Joe Patrice: March 12, 2015, so it’ll be our six years in a couple of weeks.
Kathryn Rubino: Six years, okay.
Elie Mystal: We really started this near ‘The Ides of March’.
Joe Patrice: Well, on the 12, but yeah, so we were few days before.
Kathryn Rubino: A week off.
Joe Patrice: Week off of The Ides, yeah.
Kathryn Rubino: So what have been the big changes in the legal industry over that course of time? Obviously there was the Trump Administration.
Joe Patrice: I mean, I think that’s the big one, yeah.
Kathryn Rubino: Yeah, that’s pretty big.
Elie Mystal: Well, one thing that I — one of the changes for me is that I’ve followed the legal industry less and less but since in the last six years, so there’s that. But certainly, I think one of the underreported aspects of the Trump era and what that did to legal industry was that it made kind of pro bono work great again. There was some fantastic pro bono work done by big law firms. Not Jones obviously. All the people to the left Jones they, let’s say, are really taking on cases that you kind of couldn’t have done without the kind of big law backbone kind of into it to really try to in many ways help some of the vulnerable people that were being targeted by mainly Trump’s justice department. So I wouldn’t put Mayer Brown’s pro bono efforts on the level of the ACLU or actual social justice organizations. But when Mayer Brown kind of I want to say single-handedly again, but takes a leading role in beating back the TPS determination to take temporary protected status away from Haitians sheltering here. That’s high-end really socially valuable work that just there wasn’t as much of during the Obama years. So I think that pro bono departments in general in big law deserve a lot of credit for their stepping up and taking on, regardless of political controversy, taking on worthwhile cases.
Kathryn Rubino: Yeah, and I think the kind of corollary to that is as they are getting more acclaimed for their work is more firms are letting you bill more of your time and count those hours towards your bonus numbers at the end of the year. So it really shows that firms are not just committed for the headlines but are committed to actually paying their associates for that work that they’re doing, which is a good thing.
Joe Patrice: Yeah. No, definitely true. Today, we’re actually in a whole different topic, I mean related, but I’ve been following a big thing that’s been going on on the Twitter sphere is this conversation about the Hollywood Foreign Press Association being an entirely white institution and yet controlling the Golden Globes which is an important part of the industry they’re claiming, though in fairness, probably not, but whatever. The point is —
Elie Mystal: Important to some.
Joe Patrice: The point is a conversation came up about the differences between performative efforts and real efforts, and that actual institutional power sharing and stuff like that is not something that tends to be happening. Instead there’s a new hashtag. I understand that and I think that’s probably true and I understand the idea — now carrying that back to that conversation. I understand the idea of some people saying that these firms offering, you can bill 200 hours to this, so long as you still get your other 2000 from getting Exxon’s help is something that can feel performative, and I understand people who might be frustrated by that. But looking back since 2015, it’s good to have anything.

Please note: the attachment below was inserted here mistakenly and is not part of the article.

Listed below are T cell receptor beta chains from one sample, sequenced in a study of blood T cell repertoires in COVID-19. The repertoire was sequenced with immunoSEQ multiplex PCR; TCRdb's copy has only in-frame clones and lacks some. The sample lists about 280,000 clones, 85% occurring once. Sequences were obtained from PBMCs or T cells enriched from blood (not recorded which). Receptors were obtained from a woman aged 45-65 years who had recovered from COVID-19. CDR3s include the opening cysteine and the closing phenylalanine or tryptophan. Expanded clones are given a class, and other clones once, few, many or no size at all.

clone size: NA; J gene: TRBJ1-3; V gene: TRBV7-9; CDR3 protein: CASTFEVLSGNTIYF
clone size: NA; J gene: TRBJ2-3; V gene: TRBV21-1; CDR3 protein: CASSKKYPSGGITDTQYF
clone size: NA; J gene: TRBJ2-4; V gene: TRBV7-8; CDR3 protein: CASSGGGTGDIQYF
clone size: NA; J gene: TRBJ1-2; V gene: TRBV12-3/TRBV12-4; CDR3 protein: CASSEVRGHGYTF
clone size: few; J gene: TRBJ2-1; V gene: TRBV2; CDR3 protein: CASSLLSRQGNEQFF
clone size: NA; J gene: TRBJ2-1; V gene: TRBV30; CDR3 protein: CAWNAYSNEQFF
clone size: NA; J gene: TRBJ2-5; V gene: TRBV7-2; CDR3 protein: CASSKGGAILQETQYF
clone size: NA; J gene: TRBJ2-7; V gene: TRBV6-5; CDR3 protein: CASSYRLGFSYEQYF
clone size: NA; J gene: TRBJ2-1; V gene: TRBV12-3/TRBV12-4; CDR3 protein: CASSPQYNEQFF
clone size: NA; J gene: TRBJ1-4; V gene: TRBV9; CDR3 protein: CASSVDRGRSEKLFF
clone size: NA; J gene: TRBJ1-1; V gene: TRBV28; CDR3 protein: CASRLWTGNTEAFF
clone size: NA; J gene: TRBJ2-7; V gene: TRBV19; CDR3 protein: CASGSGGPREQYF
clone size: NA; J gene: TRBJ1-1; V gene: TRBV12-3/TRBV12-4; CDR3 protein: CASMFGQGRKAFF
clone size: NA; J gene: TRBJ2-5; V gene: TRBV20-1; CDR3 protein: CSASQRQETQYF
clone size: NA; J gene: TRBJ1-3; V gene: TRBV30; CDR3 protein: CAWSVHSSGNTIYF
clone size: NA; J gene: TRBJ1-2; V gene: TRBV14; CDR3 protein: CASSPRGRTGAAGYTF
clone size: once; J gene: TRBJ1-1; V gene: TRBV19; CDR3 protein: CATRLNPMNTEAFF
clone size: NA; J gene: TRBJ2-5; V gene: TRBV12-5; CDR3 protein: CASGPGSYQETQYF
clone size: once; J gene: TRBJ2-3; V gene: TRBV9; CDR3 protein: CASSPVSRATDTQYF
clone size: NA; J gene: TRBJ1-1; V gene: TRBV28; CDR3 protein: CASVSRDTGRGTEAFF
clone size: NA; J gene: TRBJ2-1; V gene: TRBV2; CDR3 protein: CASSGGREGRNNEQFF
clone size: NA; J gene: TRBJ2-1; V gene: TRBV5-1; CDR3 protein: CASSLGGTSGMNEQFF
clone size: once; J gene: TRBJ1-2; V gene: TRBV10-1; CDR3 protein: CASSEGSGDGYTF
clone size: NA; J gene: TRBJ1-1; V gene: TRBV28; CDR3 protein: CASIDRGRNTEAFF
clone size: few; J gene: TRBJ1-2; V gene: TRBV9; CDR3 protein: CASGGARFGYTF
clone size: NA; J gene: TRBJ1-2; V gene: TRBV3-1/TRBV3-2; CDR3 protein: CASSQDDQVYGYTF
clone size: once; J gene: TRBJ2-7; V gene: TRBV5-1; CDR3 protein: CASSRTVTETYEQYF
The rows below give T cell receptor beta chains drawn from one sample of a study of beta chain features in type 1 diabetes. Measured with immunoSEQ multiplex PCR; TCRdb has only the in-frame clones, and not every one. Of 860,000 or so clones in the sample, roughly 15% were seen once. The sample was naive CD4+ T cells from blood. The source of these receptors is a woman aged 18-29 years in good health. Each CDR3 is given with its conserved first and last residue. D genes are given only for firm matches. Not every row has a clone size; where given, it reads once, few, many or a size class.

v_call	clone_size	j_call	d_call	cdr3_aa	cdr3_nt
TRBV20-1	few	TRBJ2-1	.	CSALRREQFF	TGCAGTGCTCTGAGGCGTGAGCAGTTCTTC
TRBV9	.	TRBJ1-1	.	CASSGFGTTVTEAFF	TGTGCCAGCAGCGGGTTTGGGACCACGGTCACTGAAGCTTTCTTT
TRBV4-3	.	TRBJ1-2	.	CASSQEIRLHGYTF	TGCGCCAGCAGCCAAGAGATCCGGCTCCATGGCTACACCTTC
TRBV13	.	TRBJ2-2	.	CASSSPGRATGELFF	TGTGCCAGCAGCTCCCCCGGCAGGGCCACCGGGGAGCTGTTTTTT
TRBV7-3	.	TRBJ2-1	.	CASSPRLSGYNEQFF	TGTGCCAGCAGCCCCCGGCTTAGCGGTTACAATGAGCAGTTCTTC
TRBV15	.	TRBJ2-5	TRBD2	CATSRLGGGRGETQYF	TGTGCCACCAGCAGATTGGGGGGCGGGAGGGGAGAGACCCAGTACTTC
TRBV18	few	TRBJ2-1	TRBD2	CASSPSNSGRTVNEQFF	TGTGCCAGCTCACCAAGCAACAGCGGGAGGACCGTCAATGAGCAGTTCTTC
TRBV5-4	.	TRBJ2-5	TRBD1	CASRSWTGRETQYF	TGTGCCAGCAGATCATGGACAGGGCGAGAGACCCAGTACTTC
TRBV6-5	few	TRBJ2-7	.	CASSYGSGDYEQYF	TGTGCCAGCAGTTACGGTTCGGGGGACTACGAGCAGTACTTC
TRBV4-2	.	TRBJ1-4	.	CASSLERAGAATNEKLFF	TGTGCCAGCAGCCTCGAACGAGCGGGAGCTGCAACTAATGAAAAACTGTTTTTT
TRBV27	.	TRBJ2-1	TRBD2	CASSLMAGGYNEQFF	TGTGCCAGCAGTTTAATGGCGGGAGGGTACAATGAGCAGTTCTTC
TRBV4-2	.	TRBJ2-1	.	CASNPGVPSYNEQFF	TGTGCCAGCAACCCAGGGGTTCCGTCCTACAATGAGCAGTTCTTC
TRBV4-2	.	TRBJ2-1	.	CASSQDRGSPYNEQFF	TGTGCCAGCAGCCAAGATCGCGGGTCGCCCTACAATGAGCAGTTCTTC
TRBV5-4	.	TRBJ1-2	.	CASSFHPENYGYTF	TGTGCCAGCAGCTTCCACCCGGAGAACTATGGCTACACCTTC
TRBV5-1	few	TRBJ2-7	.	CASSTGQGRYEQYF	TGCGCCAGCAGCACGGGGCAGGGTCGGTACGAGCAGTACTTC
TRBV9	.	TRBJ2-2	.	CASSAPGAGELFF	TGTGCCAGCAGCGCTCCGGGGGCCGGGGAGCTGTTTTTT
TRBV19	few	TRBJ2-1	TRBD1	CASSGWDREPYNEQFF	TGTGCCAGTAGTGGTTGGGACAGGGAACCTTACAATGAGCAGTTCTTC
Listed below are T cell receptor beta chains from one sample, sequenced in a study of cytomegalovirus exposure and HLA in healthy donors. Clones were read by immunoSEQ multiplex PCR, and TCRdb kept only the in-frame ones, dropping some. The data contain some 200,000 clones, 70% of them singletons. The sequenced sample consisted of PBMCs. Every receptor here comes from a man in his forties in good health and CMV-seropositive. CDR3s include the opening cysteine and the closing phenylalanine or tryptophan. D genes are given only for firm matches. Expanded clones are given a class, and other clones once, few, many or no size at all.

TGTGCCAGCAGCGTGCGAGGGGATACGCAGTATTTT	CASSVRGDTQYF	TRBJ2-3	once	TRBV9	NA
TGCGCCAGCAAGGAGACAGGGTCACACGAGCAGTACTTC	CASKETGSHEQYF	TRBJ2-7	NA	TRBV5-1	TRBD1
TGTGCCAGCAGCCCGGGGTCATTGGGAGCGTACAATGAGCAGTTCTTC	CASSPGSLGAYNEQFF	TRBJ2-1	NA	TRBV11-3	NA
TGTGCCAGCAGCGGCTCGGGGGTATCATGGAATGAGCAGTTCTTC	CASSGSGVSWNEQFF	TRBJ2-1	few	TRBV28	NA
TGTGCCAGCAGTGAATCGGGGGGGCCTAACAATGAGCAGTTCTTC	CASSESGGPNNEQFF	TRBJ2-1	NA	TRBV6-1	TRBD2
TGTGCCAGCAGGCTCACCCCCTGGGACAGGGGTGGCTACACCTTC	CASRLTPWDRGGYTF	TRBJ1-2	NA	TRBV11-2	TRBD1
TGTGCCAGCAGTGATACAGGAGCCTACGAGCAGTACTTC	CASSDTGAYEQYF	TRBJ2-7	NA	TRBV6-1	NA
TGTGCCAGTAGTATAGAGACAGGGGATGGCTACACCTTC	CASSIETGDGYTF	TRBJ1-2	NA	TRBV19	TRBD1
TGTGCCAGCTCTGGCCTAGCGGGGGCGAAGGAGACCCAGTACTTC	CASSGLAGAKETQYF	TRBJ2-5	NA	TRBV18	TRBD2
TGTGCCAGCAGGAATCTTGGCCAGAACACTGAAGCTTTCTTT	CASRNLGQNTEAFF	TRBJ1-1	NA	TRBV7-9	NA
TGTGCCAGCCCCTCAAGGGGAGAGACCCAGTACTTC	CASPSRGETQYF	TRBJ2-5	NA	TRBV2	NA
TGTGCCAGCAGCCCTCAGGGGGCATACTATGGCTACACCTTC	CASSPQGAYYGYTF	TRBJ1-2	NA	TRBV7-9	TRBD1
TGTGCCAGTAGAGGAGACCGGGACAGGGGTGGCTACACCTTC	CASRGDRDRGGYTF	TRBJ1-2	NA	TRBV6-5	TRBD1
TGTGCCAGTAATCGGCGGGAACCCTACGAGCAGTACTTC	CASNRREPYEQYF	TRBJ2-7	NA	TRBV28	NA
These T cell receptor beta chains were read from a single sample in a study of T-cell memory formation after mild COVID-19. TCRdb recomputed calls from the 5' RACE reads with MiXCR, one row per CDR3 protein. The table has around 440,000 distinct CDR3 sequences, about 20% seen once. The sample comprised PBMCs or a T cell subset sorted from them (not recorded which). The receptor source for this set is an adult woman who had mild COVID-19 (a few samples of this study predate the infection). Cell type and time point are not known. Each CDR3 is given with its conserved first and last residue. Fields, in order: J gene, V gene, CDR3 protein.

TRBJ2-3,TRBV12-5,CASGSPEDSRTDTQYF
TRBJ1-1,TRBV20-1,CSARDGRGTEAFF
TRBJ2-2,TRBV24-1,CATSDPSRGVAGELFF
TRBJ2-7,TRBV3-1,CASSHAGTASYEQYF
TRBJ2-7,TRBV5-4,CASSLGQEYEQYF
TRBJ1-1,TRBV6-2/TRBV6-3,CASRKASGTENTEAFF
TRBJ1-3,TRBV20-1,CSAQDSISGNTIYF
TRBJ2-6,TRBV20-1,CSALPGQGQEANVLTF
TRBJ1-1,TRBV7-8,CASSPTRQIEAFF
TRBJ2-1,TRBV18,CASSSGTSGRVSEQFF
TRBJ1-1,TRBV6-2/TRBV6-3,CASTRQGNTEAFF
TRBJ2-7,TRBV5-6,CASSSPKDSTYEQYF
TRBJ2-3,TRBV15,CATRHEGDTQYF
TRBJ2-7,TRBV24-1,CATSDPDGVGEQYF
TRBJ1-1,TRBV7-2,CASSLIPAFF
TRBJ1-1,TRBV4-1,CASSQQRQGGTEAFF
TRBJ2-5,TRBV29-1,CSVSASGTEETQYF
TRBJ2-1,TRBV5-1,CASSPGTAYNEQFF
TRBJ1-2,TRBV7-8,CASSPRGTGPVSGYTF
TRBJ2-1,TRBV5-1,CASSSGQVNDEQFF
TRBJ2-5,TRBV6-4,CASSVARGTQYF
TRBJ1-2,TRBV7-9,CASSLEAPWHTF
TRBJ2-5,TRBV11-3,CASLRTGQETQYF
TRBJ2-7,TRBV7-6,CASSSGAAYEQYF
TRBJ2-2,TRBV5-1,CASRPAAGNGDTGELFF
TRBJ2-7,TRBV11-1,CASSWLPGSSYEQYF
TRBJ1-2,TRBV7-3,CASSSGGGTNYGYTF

Kathryn Rubino: Yeah, and I think that these things are not unrelated, but it’s also important for the firm to say, the hours you spend on pro bono matters still count towards your numbers requirements at the end of the year. It’s very important, first of all, to make sure that folks at the firm are able to do that work. It also shows on the bottom level that this is something that the firm cares about and it’s something that the firm is willing to actually have resources they dedicate towards it. It’s not just individuals kind of researching in a library, but there’s actual dollars that are directly related to it that the firm is giving in order to make sure that the best representation for these pro bono matters is given. I think big picture doesn’t, and I don’t think any firm is going to see some significant hurt their pocketbook as a result of this.
Joe Patrice: Oh no, never. That’s just a general truism. It has nothing to do with this.
Kathryn Rubino: Sure. The pandemic was surprisingly good for big law.
Joe Patrice: Best year on record for the top firms.
Kathryn Rubino: Yeah, deeply disturbing; deeply, deeply troubling. But it’s a way to say, you are not less than as a member of the firm, either as a partner, a member, or employee of the firm because you’ve spent time on pro bono. You don’t treat it as a second-class citizen, as second-class kind of work, and I think that that is an important statement that actually translates to the culture of the law firm and kind of changes the way that folks experience life in the firm.
Elie Mystal: Speaking of the pandemic being the best year for law firms. One of the things, and this is more Joe’s part of the store, but one of the things I found interesting over the past, over the Trump era in general is that while we did see a rebound associate salaries, we did see some raises, we did see some larger bonus pools, and we did see the kind of general firms that cannot afford it, following (00:16:12) anyway. I don’t perceive that we saw the kind of salary boom cycle during this economic boom that we saw in like 2005, 2006, 2007, leading up to the crash. I don’t perceive that the numbers, that largest was quite as large, that there was more restraint generally within big law in terms of pumping up associate salaries and pumping up associate bonuses, despite the relatively economic good times.